Many male children are homeless due to abuse, abandonment, family economic distress, or separation or death of the parents. Fr. Costa established a Half-Way Home for Boys, which provides not only basic physical needs but emotional and psychological care as well.
The Welcome Home Foundation, a non-government organization that offers temporary residential programs, pre-school, and education resource programs for deaf people in the community.Learn More
Sunflower Children’s Center envisions itself as a community of socially involved professionals at the service of the welfare of children. To provide psychotherapy for children with special concerns or difficulties; To provide psychological assessment for children-clients; To work hand in hand with families and other helping professionals by providing appropriate recommendations to help children with concerns.Learn More
Fr. Jean Eddie first came to know the Missionhurst order when he was in minor seminary in his home country of the Congo. For the past nine years, Fr. Eddie has served the poorest of the poor in a remote part of the Southern Philippines. He primarily works with the members of a local nomadic tribe who are cut off from mainstream culture by prejudice and lack of access to basic services like education.Learn More
“It is difficult to learn about the suffering of children, especially those whose lives seem so far removed from ours. A feeling of helplessness can build, and at this point you may be wondering, “What could I possibly do to alleviate their suffering?”
We hope this guide will give you insight into the social issues the Filipino community, especially children, struggle with every day. We ask that as you read this guide you will pray with us for relief and comfort over our Filipino brothers and sisters.
Today, 8 million Filipinos rely on unimproved, unsafe, and unsustainable watersources and 27 million lack access to improved sanitation.
Boys who do not attend school are typically engaged in child labor: in 2014, there were 2.15 million working children between the ages of 5 and 17.
In 2017, the Philippines made global news when Islamic State-linked militants attacked the city of Marawi in Mindanao. Hostages are still being held, including at least one Catholic priest.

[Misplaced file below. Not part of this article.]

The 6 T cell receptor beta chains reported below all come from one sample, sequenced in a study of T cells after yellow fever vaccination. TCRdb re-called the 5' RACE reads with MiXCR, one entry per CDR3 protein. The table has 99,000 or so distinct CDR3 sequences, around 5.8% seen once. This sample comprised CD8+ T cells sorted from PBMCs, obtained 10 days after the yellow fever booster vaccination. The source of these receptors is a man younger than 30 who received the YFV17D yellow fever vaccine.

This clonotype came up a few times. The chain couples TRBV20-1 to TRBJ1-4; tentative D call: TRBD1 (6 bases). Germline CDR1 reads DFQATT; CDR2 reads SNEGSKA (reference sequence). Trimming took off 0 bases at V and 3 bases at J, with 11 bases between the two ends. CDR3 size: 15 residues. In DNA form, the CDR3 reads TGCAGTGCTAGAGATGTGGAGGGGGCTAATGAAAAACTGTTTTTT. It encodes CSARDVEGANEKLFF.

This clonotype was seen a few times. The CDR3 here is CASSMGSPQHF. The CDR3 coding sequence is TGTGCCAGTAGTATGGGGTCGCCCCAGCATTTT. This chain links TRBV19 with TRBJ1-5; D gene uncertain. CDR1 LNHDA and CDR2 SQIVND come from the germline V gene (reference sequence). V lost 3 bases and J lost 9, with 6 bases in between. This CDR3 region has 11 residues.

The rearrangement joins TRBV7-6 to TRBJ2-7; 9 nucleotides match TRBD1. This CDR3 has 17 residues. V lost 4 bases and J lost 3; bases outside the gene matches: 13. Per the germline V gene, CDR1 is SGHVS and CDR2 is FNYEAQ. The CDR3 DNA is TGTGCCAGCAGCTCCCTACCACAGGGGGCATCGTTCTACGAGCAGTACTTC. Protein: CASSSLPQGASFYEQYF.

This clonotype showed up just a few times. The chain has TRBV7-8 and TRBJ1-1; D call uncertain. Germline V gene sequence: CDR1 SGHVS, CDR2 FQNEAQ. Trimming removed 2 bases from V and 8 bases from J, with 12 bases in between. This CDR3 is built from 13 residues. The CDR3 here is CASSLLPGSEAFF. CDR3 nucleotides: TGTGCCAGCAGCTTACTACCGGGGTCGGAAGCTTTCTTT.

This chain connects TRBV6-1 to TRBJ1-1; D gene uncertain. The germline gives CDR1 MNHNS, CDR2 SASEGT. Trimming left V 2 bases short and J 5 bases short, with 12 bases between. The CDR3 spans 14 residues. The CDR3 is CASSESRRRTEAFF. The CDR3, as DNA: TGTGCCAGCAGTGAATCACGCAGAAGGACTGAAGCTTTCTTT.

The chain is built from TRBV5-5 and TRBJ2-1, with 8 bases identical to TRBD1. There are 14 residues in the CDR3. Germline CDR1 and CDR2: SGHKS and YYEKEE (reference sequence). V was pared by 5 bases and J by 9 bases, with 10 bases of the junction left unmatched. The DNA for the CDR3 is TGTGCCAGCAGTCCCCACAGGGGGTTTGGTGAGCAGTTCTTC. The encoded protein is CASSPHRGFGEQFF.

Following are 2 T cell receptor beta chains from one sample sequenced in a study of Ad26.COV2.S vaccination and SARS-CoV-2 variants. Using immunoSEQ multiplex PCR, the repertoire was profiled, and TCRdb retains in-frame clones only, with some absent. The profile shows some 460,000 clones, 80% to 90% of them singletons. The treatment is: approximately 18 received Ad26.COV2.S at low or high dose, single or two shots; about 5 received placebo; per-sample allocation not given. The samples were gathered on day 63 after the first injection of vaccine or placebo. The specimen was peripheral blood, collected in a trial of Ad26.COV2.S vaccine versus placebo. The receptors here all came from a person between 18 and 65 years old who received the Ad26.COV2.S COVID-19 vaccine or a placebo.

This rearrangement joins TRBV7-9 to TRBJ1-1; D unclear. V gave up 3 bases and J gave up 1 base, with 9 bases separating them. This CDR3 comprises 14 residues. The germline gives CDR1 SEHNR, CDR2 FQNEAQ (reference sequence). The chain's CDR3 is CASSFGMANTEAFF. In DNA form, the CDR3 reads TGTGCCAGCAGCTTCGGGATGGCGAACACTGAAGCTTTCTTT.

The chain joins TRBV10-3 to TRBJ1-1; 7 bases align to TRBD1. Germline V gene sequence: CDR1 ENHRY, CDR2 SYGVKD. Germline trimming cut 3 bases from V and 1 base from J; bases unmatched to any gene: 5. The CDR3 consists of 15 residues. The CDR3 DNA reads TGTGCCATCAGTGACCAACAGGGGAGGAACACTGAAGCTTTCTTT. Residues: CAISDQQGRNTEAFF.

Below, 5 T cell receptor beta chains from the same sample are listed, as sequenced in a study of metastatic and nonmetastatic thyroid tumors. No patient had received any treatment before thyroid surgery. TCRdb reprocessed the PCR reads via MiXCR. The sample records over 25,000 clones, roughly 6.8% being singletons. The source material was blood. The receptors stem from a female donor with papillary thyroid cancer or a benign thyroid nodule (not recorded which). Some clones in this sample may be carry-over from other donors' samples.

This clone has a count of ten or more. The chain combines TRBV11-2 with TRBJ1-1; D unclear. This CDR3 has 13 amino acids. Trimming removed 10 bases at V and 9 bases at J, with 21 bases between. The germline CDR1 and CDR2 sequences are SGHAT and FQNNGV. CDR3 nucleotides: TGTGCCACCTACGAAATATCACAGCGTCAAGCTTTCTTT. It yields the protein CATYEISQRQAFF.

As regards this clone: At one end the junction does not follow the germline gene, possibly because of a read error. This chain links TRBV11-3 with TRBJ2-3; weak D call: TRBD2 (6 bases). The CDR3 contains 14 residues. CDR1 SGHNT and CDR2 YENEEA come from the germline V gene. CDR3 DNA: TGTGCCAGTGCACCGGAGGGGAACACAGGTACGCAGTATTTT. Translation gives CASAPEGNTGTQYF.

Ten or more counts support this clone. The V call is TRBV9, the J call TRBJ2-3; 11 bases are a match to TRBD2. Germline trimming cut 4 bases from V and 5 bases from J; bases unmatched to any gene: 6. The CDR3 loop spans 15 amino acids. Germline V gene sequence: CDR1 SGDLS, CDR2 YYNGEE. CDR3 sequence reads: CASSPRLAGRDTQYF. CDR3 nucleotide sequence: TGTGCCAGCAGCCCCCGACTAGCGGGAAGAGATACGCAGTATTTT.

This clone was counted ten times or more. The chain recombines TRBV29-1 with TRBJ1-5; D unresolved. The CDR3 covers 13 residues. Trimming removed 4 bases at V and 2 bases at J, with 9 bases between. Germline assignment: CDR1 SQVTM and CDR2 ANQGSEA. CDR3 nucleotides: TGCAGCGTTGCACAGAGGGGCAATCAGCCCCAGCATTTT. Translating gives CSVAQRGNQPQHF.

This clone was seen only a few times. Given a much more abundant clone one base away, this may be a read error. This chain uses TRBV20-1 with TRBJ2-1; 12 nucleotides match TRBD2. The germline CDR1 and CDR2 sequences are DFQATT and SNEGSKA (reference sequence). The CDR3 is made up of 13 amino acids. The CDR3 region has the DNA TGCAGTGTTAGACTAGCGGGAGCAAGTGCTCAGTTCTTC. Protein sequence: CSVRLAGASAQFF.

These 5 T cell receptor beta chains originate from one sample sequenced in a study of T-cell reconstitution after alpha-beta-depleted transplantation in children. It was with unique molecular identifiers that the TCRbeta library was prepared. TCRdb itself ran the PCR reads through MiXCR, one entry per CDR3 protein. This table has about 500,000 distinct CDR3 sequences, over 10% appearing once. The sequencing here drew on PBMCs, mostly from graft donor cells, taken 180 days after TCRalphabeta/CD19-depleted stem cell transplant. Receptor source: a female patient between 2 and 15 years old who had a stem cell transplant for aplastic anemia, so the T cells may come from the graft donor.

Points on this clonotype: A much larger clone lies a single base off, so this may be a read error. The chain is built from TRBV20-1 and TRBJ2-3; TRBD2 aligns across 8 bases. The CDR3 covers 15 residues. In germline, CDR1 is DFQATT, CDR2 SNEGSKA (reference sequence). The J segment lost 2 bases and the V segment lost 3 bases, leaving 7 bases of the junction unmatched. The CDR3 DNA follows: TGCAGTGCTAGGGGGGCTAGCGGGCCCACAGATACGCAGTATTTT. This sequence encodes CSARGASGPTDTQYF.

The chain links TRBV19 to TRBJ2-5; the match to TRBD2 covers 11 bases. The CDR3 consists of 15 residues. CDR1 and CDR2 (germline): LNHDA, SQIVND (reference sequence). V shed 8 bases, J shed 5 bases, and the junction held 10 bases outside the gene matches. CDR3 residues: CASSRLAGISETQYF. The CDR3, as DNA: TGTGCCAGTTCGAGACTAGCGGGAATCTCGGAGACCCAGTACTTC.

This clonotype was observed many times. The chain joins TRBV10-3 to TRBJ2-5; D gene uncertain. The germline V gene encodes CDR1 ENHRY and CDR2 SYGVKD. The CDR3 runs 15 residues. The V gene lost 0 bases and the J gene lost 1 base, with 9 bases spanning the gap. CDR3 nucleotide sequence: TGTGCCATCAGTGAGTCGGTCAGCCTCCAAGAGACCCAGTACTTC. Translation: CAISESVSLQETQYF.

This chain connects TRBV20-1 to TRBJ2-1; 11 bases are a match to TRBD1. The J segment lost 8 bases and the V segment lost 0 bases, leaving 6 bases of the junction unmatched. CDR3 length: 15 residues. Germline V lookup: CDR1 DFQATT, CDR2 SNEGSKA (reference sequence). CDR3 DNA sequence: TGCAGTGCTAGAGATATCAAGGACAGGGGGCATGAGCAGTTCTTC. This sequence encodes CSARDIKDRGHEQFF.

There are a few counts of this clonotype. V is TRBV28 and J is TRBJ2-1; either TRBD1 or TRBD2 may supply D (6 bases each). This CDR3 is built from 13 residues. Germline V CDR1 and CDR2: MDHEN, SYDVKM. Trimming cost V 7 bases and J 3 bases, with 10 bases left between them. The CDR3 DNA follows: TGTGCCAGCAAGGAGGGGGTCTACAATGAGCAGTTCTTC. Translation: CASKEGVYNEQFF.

An estimated 11 women die every day from complications of childbirth, most of which are preventable with basic education, nutrition, access to clean water, and skilled birth attendants.
The average Filipino lives on $2.00 per day (or less), with 19.2% of the population (about 18 million people) living below the international poverty line of $1.25 per day. This poverty is exacerbated in rural communities where many families have more than six children living at home, as well as aging relatives who need extra help.
Unfortunately, many children--especially those living in poor rural areas--do not have access to clean water. In a population of 101 million, eight million Filipinos rely on unimproved, unsafe, and unsustainable water sources and 27 million lack access to improved sanitation. This leads to outbreaks of Dengue fever (carried by mosquitoes who thrive on standing water) as well as gastroenteritis, typhoid, and cholera, all of which can be fatal to children.
The Philippines is a “source country” for human traffickers worldwide: It also serves as a transit country for traffickers transporting slaves, and even as a destination for some traffickers.
Government and law enforcement officials have been implicated in sex trafficking schemes: either by participating in/purchasing slaves, or turning a blind eye to the practice. According to UNICEF, “Some corrupt officials, particularly those working in immigration, allegedly accept bribes to facilitate illegal departures for overseas workers, reduce trafficking charges, or overlook unscrupulous labor recruiters.”